But left-handers should look away now. In sport, left-handers cannot ascend forever, for several connected reasons. The first is obvious. Unusualness cannot be expanded indefinitely. As increased opportunity is invested in left-handers, the likelihood of lefties having a disorientating effect on opponents can only decrease.

Secondly, a critical mass of right-handers are required to make left-handers look good. Indeed, in some domains left-handers are already cannibalising themselves. Limited-overs cricket provides an example, where batting teams continue to try to score ever faster. Right-handed batters usually find it easier to hit boundaries against right-handed off-spin bowlers than against left-handed spin bowlers. (Left-handed batsmen also find it easier to hit left-arm spinners.) Given that right-handed batsmen outnumber left-handed batsmen, modern coaches and selectors have gradually turned against (and deselected) right-handed off-spin bowlers.

But wait. As a counter-strategy, teams started picking left-handed batsmen to slog the now dominant left-handed spinners. It turns out, when competing against an opposition deploying several left-handed batsmen, teams need right-arm spinners more than ever. So the ascent of the lefty spinner quickly reached its natural limits.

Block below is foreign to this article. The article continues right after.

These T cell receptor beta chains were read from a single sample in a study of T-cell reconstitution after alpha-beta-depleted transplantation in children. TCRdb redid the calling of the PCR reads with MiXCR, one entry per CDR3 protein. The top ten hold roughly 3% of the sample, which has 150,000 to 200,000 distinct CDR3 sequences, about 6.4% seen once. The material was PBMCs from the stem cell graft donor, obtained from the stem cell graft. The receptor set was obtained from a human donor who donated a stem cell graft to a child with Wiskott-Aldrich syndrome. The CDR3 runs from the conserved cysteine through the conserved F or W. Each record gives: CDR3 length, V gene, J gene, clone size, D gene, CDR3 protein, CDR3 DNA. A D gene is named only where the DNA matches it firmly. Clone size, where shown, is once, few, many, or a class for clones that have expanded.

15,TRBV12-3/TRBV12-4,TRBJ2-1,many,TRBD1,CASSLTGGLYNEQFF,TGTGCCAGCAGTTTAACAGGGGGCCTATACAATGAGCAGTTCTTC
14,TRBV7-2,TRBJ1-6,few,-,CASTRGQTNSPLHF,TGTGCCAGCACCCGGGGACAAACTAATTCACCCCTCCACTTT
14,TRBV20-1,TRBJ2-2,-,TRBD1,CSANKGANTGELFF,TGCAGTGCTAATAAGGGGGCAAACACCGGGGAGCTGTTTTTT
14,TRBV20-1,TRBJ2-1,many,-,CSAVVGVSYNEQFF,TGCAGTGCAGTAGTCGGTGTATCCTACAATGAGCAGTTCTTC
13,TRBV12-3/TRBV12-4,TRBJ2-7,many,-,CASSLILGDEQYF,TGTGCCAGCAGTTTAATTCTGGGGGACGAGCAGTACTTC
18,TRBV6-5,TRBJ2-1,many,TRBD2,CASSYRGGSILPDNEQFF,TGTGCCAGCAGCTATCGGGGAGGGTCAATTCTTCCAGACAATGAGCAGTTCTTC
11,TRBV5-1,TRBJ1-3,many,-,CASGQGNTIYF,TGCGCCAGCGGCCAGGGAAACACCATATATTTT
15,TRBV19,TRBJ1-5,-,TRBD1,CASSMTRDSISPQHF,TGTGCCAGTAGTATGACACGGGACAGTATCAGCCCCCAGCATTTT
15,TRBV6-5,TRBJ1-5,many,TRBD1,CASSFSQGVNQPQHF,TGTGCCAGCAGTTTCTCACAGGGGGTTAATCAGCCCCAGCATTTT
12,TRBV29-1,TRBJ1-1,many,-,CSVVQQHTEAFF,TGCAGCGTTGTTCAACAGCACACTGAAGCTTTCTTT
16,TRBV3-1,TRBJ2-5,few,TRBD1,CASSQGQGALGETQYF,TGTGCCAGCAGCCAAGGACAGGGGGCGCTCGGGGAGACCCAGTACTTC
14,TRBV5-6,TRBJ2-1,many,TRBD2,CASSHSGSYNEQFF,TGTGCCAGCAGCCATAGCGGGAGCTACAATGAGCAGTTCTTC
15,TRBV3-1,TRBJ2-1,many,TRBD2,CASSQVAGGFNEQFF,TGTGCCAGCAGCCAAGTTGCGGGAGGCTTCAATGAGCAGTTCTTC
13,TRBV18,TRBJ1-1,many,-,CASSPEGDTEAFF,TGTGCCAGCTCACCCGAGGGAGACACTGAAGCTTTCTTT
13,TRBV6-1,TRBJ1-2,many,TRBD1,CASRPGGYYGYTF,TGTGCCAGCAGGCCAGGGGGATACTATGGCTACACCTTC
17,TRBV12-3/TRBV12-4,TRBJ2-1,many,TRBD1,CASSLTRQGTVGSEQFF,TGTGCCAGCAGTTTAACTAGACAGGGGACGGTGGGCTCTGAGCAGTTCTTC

This is a classic example of a wider phenomenon inside competitive industries. One of the most perceptive insights I read about sport this year appeared in an essay about finance. The author was the celebrated American investor and thinker Howard Marks (a leftie, I might add) whose newsletter this summer featured this advice:

Always bear in mind George Soros’s “theory of reflexivity”, which I paraphrase as saying that the efforts of investors to master the market affect the market they’re trying to master. In other words, how would golf be if the course played back: if the efforts of golfers to put their shot in the right place caused the right place to become the wrong place?

… It’s tempting to think of the investment environment as an unchanging backdrop… Then all you have to do is figure out the right course of action and take it. But what if the environment is a dependent variable? Does the behaviour of investors alter the environment in which they work? Of course it does.

The metaphor works both ways: it illuminates sport as well as investment. Put simply, as more coaches pursue the same tactic, the less effective it becomes. The right play becomes the wrong one.

To retain the maximum benefit of being left-handed, in other words, lefties must hope the extent of their advantages never becomes common knowledge. They ought to seek high attainment with as little fanfare as possible. A winning strategy would be to exploit age-old prejudices by preserving them.

Perhaps lefties have been on to this all along, playing a very clever long game by orchestrating fake news against themselves.

In conclusion, long may it remain a right-hander’s world. 

Ed Smith is a journalist and author, most recently of Luck. He is a former professional cricketer and played for both Middlesex and England.

This article appears in the 07 December 2017 issue of the New Statesman, Christmas special